The not bad: Land Thai, where I wound up after remembering too late that Saturday lunchtime is egg hell and my options were totally limited. As always, the service was snappy, the $9 sauvignon blanc was a big pour and the cooking was adequate — I just had the lunch special with spring rolls (fried a little too long) and a vegetable medley (with rubbery tofu) and was satisfied, although I realized it’s a bad idea to eat there when staff meal is about to be consumed. What was laid out for them looked a whole lot more interesting than anything on the menu. WIGB? Inevitably. 450 Amsterdam Avenue near 82d Street, 212 501 8121.

The aging well: Spice Market, where I retreated after wandering the meat district in search of a new French place and getting repelled everywhere by all the packettes of women who seemed to have stepped off the “Sex in the City” bus tour (be warned: I overheard one insisting Fig & Olive is a must stop, and it was jammed at the very unfashionable hour of 6:30). My food was mostly excellent, but I was most impressed by the staff — the host offered to take my coat and showed me to a nice table facing the kitchen, the waitress who was training a newbie was as attentive as the busboys were solicitous and the coat check “girl” actually asked if I’d enjoyed my dinner. The $9 green papaya and apple salad was enough for four people, a really lively, crunchy mountain of fruit flecked with candied ginger and cashews. The crispy skate was slightly overbattered, but the fish was clean-tasting and the airy cilantro sauce with it exceptional. The basket of pappadum with a spicy dip was a great starter, and wines at $9 and $10 are fairly priced. I left thinking it didn’t look so much like Pier One anymore. 403 West 13th Street, 212 675 2322.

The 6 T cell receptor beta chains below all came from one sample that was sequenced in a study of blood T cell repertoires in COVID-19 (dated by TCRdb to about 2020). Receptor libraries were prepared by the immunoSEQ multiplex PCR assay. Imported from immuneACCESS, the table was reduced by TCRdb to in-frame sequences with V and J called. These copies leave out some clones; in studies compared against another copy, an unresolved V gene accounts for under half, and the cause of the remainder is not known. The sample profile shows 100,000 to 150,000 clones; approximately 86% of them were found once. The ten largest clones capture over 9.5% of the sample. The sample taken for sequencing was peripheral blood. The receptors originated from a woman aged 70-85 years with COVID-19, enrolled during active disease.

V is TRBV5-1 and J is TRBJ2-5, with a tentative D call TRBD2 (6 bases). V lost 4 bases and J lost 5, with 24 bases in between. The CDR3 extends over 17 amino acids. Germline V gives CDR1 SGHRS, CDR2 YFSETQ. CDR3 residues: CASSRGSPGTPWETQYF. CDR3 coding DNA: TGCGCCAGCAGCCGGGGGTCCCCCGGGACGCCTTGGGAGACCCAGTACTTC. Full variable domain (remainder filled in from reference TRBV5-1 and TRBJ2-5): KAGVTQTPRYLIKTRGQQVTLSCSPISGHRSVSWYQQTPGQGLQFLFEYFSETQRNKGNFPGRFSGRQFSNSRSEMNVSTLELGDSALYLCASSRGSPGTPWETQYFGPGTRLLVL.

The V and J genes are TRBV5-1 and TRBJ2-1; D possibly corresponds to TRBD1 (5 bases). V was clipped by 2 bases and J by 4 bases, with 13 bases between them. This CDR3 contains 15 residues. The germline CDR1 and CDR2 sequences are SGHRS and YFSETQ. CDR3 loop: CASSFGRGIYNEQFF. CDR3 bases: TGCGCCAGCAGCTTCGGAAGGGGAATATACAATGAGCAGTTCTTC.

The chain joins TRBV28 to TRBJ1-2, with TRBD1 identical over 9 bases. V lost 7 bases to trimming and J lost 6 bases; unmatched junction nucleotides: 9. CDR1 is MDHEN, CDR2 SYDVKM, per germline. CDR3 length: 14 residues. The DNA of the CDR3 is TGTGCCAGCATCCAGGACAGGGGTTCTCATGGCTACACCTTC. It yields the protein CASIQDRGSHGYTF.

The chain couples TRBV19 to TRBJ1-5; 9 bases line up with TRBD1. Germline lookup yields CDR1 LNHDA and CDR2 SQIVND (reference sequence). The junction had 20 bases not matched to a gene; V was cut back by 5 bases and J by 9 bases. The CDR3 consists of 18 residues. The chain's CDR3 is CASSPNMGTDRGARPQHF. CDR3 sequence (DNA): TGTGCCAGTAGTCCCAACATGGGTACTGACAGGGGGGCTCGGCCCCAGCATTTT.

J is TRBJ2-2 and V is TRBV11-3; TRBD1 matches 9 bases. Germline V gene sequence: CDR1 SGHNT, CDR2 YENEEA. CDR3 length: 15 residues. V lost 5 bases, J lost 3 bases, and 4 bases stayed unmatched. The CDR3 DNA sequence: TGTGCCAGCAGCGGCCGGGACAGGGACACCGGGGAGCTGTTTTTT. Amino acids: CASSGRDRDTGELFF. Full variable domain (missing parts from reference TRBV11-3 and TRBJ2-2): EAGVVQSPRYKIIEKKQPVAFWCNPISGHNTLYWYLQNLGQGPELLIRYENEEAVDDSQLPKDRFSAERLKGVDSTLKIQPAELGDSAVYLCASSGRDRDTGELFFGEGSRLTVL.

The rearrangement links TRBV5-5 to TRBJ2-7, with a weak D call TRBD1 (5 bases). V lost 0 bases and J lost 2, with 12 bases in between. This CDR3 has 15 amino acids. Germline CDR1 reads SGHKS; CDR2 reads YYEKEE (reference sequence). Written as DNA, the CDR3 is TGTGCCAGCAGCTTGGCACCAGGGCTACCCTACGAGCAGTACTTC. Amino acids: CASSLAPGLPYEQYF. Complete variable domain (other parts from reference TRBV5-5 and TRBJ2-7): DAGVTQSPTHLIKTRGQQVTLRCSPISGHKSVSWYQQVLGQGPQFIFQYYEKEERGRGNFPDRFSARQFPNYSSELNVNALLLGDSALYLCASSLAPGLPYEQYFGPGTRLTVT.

The already slipping: Mermaid Inn on Amsterdam, where I stopped for an early dinner at the bar while my consort was working yet again and left thinking what I ordered was described backward on the menu. It should have been Old Bay fries with lobster sandwich. The thing reminded me of what I had just read the protagonist in Richard Russo’s LOL “Straight Man” was served by his stingy mother: two slices of white bread barely glazed with pimento cheese spread. This was a hefty brioche bun filled with about six forkfuls of lobster with only rubberiness as proof that it was indeed the billed seafood; there was zero sweet flavor. The decent fries were heaped over it like a duck blind, as if even the chef realized it was a rip for $24. But the bartender was an excellent waitress, the gruner was good and good value for $9 and at that hour the place was nice and quiet. WIGB? Probably. Amsterdam ain’t exactly the West Village.